This is precisely the kind of teaching that is currently under attack in so many parts of our country. In the deep blue state of California where Alex teaches, she isn’t likely to encounter any pushback, but elsewhere in America this would be absurdly labeled as Critical Race Theory, meaning the sharing of any information that surfaces imperfections in our allegedly unblemished history. The scrubbing of history is the hallmark of authoritarian regimes unwilling to and incapable of reflecting on their own flawed histories lest they be seen as signs of weakness. Yesterday’s newspaper reported on Vladimir Putin’s efforts to expunge any traces of the story of the gulags to which Stalin deported political dissidents during his brutal regime. In Orwell’s 1984 those dissidents were simply “vaporized,” all mention of them erased from the history books. Topics like the destruction of Native American populations and the centuries of slavery from which so much of our national wealth was derived do not mesh with the idealized portrait of America The Beautiful and therefore cause too much “discomfort” to our children who would feel better if they were sheltered from it all.

Just as I had finished writing those lines, I received an email from my son-in-law Peter Cole to which was attached a piece by David Blight called “Trust the Teachers.” Blight is a historian and the author of the Pulitzer Prize-winning biography of Frederick Douglas. He was also a high school History teacher for seven years, so he speaks from experience to the challenges of the profession. He says:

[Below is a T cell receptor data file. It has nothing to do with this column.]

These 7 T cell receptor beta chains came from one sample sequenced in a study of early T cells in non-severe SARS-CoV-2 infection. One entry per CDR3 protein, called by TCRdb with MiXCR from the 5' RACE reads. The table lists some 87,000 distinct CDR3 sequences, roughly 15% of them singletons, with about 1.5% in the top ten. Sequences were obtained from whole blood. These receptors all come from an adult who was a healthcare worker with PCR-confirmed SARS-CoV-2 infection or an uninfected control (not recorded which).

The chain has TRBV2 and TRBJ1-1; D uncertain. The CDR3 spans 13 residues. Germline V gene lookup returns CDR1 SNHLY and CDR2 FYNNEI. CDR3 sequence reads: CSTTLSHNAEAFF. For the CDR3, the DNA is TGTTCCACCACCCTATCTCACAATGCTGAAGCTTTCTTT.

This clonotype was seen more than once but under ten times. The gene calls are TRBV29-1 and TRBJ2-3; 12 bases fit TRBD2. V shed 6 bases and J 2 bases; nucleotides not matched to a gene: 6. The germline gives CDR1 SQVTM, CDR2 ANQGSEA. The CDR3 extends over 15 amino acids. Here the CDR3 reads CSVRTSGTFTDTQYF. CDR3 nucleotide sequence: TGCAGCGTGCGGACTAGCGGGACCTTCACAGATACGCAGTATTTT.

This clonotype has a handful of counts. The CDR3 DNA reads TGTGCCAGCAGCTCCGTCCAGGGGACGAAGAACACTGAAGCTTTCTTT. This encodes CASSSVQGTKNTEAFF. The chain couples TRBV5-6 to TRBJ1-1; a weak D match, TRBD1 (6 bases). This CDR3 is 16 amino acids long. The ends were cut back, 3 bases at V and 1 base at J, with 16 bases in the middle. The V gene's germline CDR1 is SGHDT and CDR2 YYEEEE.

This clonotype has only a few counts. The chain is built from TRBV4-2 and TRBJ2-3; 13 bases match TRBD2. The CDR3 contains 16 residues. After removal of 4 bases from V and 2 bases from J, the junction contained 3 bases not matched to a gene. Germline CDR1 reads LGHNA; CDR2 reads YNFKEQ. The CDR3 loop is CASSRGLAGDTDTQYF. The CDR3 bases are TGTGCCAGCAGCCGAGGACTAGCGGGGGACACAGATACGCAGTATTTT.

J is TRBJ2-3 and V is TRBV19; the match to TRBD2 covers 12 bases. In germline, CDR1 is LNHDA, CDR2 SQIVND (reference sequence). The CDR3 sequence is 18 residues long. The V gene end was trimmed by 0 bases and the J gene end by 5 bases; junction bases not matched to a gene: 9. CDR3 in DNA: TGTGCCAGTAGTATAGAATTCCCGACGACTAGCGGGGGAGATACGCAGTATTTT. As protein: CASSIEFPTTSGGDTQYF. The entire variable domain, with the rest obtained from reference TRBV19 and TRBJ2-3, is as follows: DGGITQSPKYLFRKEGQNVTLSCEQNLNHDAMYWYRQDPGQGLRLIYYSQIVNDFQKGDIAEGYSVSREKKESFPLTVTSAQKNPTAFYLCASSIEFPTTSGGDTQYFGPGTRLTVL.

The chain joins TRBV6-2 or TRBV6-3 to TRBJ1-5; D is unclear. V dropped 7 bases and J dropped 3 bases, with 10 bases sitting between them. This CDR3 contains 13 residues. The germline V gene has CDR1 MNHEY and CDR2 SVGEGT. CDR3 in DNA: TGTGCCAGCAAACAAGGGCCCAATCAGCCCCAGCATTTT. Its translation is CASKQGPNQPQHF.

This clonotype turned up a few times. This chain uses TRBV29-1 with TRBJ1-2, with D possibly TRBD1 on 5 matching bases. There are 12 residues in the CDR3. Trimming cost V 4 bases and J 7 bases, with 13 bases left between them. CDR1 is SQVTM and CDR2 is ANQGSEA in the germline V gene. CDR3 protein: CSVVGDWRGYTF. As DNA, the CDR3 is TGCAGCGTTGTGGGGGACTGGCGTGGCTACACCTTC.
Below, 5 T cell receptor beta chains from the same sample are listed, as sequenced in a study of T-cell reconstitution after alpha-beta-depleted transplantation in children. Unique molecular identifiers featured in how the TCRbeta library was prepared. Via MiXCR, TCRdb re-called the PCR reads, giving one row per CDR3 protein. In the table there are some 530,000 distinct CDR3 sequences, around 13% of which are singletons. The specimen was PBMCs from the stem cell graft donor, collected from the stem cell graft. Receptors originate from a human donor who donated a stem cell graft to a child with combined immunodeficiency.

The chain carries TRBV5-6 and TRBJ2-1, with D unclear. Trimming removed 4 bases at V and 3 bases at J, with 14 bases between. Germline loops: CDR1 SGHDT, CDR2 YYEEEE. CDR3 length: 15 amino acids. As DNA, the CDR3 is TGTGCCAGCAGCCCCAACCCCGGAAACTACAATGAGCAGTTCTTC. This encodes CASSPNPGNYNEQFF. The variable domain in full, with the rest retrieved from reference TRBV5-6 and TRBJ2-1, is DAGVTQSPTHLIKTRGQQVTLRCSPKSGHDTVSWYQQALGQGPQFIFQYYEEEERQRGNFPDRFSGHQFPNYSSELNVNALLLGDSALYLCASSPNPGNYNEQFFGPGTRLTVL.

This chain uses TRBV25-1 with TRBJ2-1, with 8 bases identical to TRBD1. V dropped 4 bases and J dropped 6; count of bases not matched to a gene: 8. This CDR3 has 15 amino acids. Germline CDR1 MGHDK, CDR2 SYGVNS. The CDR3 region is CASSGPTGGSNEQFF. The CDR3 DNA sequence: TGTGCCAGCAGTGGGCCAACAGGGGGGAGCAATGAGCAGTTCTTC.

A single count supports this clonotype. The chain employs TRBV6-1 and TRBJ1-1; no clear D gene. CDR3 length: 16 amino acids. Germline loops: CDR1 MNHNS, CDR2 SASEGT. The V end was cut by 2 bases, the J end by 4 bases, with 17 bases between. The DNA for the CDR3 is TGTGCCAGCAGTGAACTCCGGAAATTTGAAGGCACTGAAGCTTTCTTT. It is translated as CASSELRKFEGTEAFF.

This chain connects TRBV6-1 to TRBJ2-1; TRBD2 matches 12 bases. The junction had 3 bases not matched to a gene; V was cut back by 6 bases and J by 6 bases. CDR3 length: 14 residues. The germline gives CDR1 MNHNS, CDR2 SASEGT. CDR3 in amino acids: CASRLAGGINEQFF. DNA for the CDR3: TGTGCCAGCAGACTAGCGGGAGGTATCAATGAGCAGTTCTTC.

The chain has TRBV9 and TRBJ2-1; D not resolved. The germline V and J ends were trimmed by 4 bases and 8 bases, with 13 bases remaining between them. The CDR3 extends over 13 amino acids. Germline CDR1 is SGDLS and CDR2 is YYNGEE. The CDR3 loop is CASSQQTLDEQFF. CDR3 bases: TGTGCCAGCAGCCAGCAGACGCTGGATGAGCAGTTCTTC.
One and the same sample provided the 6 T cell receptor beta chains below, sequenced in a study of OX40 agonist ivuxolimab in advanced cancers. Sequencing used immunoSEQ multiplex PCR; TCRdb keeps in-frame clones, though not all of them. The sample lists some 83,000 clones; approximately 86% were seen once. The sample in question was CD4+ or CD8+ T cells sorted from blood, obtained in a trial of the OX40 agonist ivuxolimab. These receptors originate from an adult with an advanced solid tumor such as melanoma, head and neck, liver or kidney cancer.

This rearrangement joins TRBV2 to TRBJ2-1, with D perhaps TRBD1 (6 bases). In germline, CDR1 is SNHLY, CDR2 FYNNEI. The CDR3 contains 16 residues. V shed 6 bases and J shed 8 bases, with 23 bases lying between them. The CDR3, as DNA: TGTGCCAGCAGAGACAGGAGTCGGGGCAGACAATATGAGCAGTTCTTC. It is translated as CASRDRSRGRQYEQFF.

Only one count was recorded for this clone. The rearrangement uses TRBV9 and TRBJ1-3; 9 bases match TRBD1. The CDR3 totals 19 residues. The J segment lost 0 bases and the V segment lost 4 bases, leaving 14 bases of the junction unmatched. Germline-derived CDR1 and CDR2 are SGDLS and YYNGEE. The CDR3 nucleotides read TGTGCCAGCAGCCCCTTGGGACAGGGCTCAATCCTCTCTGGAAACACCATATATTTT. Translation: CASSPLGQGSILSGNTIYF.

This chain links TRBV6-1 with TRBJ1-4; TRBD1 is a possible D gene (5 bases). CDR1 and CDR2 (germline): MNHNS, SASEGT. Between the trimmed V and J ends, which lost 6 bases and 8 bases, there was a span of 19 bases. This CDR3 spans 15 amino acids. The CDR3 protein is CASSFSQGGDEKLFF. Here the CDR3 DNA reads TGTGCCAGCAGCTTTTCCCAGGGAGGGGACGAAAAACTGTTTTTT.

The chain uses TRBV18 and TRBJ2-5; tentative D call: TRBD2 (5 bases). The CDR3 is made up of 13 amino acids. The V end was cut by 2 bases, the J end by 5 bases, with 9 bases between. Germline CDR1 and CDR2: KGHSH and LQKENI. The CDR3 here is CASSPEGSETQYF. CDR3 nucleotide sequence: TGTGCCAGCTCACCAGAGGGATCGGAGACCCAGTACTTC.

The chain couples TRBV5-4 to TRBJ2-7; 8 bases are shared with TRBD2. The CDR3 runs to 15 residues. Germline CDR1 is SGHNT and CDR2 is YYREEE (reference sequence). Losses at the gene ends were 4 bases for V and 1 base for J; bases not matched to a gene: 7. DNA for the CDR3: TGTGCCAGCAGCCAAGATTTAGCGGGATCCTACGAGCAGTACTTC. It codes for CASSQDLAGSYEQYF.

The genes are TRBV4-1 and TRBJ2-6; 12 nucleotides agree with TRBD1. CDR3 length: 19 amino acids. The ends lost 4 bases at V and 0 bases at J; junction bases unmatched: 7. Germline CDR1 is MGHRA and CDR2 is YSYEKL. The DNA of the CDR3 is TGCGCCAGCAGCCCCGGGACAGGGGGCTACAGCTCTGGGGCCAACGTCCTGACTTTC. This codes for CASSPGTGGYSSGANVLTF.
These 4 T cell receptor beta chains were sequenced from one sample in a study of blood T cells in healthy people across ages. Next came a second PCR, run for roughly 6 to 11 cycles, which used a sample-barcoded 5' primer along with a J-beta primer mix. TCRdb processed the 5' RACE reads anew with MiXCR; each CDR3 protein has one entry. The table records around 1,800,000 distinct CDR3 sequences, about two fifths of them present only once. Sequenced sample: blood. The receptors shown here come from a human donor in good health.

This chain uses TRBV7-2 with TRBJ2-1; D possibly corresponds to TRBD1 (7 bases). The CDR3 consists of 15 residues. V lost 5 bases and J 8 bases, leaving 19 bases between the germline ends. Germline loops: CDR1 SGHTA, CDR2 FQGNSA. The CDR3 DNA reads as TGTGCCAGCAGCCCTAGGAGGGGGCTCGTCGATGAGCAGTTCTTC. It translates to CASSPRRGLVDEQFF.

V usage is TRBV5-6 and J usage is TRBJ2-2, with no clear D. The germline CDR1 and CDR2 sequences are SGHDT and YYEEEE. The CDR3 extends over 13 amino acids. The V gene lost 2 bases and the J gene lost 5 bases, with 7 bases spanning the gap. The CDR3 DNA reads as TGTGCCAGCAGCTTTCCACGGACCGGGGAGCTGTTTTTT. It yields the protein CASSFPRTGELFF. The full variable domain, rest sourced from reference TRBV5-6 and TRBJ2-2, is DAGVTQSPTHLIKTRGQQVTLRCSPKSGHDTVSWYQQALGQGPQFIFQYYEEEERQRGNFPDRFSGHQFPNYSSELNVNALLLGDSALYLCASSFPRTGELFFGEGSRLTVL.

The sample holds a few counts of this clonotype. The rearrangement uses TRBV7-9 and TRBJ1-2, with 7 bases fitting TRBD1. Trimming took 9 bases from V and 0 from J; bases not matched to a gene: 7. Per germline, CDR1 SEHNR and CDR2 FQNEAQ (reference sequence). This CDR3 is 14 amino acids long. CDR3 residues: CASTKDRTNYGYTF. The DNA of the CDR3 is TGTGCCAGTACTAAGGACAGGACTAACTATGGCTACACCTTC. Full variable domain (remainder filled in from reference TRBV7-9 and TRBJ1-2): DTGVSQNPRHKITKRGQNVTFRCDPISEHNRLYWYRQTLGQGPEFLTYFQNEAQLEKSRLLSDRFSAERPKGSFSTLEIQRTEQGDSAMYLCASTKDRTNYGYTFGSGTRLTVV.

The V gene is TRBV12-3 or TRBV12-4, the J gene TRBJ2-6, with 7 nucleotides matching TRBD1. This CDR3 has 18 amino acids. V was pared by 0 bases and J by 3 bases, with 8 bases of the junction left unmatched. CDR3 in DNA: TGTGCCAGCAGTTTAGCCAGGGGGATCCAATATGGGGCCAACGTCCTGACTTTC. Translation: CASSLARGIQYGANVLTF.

Every effective American teacher seeks the trust of society, of parents, and of the young people they teach. Public education as a whole depends on these bonds of trust. Our divisive politics regarding how to teach children about slavery, race, and other difficult subjects in school has broken that trust.

Anyone who has ever taught for one day knows that trust must be earned. Facing a classroom full of 14- or 16-year-olds with varying degrees of attention and preparation on any subject is one of the hardest and most important of all professions….

Parents and Republican politicians should come listen to serious teachers grapple with the question: What is this thing called “history?” History is not a fable told to make us feel good or bad, not a plaything or a pageant of progress toward some goal of equipoise above the human condition. We are always and everywhere in the middle of history; we cannot escape it. In 1935, W. E. B. Du Bois made a compelling appeal while writing about Reconstruction: “Nations reel and stagger on their way; they make hideous mistakes; they commit frightful wrongs; they do great and beautiful things. And shall we not best guide humanity by telling the truth about all of this, so far as the truth is ascertainable?”